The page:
Implicitly, gay men are protected under the Canadian Charter of Rights and Freedoms and supposedly enjoy the same rights as heterosexual people.1 Yet, there remains a legal discrimination against homosexual sex: homosexuals cannot engage in group sex, while heterosexuals can. Writing in 2014, Thomas Hooper explains “section 159 of the Criminal Code codifies mononormativity and maintains the legacy of gross indecency, as anal sex is only legal in Canada if it is ‘engaged in, in private, between… any two persons.’”2 In this way, any group sex between homosexual men, for example, is technically illegal in the Canadian Criminal Code and police are legally justified to raid places in which such activity occurs. And they do. In Calgary in 2002, for example, the police raided Goliath’s bathhouse, an establishment that was used by gay men in the community as a meeting place for sex.3 This raid demonstrates that the legal ambiguities that led to the 1981 bathhouse raids in Toronto, as I will discuss, continue to be problematic. In fact, one bartender in Calgary stated after the 2002 raid: “This is so reminiscent of 1981 in Toronto, it’s sickening.”4

On February 5, 1981, 200 plainclothes police officers raided four Toronto bathhouses leading to the largest mass arrest since the October Crisis ten years earlier. Continue reading

The Central Experimental Farm’s Inclusion on Endangered Heritage Place List is a Call to Action


Fields at the Central Experiment Farm. Author’s photo

By Pete Anderson

On May 26th, Heritage Canada The National Trust included an important Ottawa site in its annual list of Canada’s top ten endangered heritage places. Declaring that “the Feds play fast and loose with a national historic site,” the National Trust denounced the proposed severing of 60 acres of the Central Experimental Farm’s Field 1 for a future hospital campus without consultation. The Farm’s placement on the list is a call to arms for everyone who supports Canada’s history and federal scientific research programs. Continue reading

Podcast: Isn’t All History Public? Knowledge, Wisdom, and Utility in the Great Age of Storytelling

On June 1, 2015, Dean Oliver delivered the Keynote Address of the Canadian Historical Association Annual Meeting. His talk was entitled “Isn’t All History Public? Knowledge, Wisdom, and Utility in the Great Age of Storytelling.”

Oliver is the Director of Research at the Canadian Museum of History but his remarks are his alone and do not necessarily reflect the opinions of the museum.

Activehistory.ca is pleased to present a recording of the address.

Continue reading

Kenneth Dewar, Frank Underhill and the Politics of Ideas

By Ann Walton

MQUP, 2015.

MQUP, 2015

This April, historian and professor Kenneth C. Dewar arrived at Carleton University’s History Department to launch his new book, Frank Underhill and the Politics of Ideas. The room was bustling with students and professors all chatting as we waited for the talk to begin. The subject of Dewar’s book was of particular interest here. Not only did Frank H. Underhill (1889-1971) teach at Carleton, the historian’s donated collection of books and journals still line the walls of the reading room named in his honour, and the annual graduate and undergraduate colloquiums bear the Underhill name. But Dewar’s discussion ventured in directions beyond the biographical; he spoke of the intellectual and political climate of Underhill’s time. What was so truly remarkable about the afternoon’s discussion was that it also encouraged a conversation regarding present-day politics. Continue reading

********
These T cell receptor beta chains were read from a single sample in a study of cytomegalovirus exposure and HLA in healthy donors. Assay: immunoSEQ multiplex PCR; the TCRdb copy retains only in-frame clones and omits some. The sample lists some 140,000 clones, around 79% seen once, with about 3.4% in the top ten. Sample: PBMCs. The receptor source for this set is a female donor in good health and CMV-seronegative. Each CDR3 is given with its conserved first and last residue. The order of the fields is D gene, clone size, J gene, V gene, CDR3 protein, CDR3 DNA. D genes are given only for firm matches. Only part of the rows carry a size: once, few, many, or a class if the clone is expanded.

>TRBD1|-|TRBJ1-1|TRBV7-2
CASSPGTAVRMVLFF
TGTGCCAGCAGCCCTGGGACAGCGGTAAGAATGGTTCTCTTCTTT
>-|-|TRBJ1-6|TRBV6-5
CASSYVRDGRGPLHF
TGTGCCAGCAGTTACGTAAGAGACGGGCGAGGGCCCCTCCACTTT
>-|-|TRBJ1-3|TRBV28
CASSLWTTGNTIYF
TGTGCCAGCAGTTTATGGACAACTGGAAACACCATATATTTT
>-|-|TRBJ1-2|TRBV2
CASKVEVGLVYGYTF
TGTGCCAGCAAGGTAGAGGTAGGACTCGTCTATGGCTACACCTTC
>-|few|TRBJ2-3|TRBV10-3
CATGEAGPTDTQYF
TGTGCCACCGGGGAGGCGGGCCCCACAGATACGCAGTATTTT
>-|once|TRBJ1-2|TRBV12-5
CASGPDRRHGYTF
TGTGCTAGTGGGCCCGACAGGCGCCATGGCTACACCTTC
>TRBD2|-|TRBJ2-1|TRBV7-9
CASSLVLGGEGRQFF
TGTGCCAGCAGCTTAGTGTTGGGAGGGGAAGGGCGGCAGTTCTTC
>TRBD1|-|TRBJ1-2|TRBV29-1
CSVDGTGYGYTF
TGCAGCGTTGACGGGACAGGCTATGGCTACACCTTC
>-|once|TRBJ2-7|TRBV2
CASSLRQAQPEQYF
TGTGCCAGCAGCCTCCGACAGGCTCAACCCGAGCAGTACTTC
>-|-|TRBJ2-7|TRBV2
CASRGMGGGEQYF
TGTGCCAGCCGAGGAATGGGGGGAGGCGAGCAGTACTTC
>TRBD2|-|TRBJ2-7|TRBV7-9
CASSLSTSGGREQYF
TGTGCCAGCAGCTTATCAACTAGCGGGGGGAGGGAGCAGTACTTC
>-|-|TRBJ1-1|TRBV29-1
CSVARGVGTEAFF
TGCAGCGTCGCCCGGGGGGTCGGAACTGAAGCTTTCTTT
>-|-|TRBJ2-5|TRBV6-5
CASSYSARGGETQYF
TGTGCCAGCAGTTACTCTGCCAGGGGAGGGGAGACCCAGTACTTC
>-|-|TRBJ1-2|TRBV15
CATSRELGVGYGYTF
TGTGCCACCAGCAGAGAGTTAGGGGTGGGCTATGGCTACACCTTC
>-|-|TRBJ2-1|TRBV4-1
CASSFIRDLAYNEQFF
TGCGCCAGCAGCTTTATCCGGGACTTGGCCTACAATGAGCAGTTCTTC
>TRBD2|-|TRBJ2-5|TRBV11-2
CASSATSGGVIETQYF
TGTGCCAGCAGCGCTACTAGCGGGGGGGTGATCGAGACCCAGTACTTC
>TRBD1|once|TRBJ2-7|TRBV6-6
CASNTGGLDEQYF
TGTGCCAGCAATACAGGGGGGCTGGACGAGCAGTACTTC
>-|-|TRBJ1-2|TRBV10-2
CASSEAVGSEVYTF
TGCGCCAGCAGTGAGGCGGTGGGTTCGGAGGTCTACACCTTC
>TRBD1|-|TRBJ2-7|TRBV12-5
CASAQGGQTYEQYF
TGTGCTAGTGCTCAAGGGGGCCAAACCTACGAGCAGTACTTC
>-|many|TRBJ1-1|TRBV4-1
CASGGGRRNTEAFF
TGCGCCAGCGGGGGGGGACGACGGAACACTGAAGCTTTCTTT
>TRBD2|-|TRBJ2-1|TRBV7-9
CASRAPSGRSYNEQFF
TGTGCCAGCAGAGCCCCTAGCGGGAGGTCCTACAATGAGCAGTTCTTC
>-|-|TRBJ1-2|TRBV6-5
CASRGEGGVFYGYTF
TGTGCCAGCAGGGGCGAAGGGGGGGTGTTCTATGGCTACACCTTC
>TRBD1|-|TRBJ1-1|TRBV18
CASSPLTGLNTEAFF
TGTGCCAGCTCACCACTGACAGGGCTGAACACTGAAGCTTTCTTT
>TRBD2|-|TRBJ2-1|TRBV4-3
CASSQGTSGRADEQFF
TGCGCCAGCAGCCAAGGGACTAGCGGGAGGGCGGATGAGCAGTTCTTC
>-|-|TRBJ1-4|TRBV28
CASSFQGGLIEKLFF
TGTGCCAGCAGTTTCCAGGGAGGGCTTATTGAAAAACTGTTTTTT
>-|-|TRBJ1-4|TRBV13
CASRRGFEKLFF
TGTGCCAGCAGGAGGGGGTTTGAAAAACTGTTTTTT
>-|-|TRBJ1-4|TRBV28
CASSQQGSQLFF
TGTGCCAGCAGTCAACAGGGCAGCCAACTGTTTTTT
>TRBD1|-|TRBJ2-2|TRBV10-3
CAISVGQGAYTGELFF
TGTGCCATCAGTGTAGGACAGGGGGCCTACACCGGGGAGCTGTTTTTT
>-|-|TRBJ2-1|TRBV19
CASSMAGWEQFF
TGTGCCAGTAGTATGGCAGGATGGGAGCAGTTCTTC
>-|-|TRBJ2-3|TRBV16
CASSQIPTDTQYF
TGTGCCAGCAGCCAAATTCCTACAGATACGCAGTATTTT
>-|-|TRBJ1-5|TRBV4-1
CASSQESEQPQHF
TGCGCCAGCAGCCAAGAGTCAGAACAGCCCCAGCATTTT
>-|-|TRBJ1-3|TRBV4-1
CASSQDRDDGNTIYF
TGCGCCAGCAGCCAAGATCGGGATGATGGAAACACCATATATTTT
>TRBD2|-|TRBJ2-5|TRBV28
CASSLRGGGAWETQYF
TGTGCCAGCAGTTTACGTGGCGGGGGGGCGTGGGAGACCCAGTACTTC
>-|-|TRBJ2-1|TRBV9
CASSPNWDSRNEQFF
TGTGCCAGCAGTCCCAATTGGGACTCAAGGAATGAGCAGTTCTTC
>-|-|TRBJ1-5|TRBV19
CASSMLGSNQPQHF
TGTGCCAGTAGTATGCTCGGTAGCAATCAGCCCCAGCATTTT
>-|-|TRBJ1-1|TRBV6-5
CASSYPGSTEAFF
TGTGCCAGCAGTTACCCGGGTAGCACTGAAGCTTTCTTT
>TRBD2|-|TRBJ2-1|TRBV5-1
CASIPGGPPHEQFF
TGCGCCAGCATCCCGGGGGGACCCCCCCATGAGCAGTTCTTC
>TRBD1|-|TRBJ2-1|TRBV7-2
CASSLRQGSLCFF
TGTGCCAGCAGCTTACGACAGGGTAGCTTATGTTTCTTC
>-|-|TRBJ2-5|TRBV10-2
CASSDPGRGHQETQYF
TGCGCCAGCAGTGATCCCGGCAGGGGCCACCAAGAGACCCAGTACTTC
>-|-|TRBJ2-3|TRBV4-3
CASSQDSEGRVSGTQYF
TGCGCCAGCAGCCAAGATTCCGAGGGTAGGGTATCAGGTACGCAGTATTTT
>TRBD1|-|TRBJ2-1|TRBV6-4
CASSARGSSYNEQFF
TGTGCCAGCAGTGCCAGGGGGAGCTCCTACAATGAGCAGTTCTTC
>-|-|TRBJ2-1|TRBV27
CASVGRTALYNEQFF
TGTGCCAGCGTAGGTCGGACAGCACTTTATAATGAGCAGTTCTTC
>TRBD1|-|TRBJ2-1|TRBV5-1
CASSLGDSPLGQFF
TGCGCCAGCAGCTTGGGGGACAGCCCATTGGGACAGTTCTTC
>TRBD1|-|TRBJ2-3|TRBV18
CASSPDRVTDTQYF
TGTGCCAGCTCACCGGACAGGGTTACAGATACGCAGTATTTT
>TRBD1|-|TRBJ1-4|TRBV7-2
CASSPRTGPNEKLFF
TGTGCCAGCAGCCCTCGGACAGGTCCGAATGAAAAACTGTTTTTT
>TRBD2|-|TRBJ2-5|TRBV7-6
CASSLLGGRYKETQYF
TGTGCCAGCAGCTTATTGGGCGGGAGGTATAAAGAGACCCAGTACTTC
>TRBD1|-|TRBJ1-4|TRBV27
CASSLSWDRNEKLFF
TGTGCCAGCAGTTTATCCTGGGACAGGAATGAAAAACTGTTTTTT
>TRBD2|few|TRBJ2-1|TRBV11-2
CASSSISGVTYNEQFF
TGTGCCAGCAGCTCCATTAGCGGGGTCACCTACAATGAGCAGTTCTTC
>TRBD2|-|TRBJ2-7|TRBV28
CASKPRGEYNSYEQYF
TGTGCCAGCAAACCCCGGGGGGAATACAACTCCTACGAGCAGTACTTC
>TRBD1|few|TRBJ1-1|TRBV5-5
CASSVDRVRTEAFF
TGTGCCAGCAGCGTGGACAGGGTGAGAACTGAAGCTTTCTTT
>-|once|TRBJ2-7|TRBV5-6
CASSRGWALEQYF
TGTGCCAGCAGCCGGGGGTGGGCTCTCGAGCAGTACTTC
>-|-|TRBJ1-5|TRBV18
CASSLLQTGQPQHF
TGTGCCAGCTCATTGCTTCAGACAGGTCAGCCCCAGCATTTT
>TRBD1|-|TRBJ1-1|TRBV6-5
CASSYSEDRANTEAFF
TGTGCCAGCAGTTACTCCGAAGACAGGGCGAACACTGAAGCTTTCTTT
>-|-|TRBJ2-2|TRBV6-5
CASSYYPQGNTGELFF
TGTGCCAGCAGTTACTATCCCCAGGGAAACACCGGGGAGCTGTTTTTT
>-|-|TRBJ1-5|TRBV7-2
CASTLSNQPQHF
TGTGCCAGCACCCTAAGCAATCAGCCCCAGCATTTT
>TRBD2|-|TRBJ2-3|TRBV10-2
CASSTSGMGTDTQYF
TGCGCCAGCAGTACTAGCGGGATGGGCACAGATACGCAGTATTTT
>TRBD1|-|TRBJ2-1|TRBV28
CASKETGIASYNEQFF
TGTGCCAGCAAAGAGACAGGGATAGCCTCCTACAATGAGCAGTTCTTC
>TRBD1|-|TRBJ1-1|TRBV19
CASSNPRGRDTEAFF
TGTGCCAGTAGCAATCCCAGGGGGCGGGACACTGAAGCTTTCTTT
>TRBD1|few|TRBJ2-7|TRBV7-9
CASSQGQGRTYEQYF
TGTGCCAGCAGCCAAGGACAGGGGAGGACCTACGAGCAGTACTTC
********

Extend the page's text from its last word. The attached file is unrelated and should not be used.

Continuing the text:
A Father’s Grief: The Case of Captain Robert Bartholomew

By Matthew Barrett

On September 13th 1918, Captain Robert Bartholomew suffered a sudden nervous breakdown after reading his son’s name in a newspaper casualty list. His only child, nineteen-year old Private Verne Lyle Bartholomew, had been killed in action at Hangard Wood on August 8th 1918. Unable to carry on with his administrative duties in England, the elder Bartholomew fell into a malaise and was hospitalized with neurasthenia one month later. A medical board recorded, “He is suffering from severe depression following the mental shock of the news.”[1]

VerneLyleBartholomew (2)

Verne Bartholomew

Although many historical studies of the First World War have detailed the psychological stress and trauma endured by frontline soldiers, more research is also needed into the mental and emotional effect of the war on those on the home front in England and Canada. To what extent did deaths of sons shape the ways in which the older generation of fathers interpreted the conflict? How did these reactions affect notions of masculinity, duty and patriotism for men too old to see active service themselves? For fathers who had enthusiastically championed the war, the death of a son exposed an underlying tension between public rhetoric and private grief. Continue reading